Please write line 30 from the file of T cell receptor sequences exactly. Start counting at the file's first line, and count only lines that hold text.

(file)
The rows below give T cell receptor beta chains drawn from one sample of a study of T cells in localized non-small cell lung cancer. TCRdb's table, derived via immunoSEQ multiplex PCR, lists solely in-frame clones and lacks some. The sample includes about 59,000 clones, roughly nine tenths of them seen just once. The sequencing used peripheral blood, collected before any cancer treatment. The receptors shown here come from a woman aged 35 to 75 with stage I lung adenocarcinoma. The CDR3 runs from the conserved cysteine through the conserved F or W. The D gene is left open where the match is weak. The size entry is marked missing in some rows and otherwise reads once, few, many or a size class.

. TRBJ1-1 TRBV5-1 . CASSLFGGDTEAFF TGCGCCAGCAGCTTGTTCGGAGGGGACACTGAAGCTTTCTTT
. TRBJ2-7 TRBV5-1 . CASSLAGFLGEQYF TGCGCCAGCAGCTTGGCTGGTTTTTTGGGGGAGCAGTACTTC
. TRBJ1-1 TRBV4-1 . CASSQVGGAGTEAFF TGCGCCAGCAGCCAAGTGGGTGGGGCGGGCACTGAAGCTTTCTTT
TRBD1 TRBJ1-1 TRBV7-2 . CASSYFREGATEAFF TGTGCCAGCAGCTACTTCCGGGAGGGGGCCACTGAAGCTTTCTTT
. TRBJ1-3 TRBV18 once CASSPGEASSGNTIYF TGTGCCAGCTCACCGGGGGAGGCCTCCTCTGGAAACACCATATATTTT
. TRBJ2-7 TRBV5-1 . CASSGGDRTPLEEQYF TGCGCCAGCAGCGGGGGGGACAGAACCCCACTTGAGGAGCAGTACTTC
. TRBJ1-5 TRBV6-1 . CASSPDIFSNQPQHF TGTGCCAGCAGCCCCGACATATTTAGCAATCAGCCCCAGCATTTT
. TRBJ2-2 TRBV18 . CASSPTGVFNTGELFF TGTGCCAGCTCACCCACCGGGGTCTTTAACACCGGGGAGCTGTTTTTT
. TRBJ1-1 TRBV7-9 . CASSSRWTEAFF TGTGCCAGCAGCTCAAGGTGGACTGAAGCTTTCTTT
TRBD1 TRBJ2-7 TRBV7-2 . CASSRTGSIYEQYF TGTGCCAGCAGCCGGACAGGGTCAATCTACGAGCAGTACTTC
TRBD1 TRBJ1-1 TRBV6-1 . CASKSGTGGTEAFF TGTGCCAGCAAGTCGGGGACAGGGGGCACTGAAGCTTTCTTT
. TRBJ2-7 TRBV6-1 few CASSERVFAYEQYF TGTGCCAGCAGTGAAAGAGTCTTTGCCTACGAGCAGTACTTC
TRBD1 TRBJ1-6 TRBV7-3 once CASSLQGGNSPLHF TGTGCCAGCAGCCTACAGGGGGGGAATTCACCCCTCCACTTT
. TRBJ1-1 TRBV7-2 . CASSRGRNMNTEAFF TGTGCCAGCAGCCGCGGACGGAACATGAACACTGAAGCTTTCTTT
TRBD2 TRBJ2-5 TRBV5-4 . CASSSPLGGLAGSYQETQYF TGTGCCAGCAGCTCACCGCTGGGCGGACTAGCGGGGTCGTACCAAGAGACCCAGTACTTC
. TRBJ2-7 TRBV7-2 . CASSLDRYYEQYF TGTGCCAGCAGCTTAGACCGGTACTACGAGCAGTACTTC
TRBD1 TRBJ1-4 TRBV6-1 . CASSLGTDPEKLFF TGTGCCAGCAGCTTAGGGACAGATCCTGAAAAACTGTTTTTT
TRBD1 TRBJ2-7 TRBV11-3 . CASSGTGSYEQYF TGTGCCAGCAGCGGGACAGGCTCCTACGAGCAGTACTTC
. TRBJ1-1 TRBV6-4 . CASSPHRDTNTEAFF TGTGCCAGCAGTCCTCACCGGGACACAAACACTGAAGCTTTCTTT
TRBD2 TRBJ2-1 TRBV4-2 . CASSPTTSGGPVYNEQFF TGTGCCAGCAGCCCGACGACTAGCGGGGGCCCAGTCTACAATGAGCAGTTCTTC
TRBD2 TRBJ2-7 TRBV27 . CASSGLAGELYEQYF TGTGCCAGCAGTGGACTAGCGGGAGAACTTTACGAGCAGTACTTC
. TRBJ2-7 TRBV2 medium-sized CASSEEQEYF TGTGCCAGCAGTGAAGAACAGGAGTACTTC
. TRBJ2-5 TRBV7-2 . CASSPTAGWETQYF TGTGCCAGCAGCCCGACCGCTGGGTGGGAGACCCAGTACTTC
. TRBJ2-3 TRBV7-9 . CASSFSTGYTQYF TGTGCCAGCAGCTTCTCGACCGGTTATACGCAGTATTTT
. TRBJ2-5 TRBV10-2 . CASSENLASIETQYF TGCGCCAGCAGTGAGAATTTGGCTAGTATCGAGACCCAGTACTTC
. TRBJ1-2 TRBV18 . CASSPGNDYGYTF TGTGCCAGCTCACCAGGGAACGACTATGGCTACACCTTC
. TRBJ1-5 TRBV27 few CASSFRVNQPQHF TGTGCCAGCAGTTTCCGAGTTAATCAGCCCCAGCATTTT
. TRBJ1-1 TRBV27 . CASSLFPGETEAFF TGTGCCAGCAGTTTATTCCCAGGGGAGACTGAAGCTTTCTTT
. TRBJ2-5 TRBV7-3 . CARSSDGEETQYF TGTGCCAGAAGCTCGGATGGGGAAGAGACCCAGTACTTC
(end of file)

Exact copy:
. TRBJ2-5 TRBV7-3 . CARSSDGEETQYF TGTGCCAGAAGCTCGGATGGGGAAGAGACCCAGTACTTC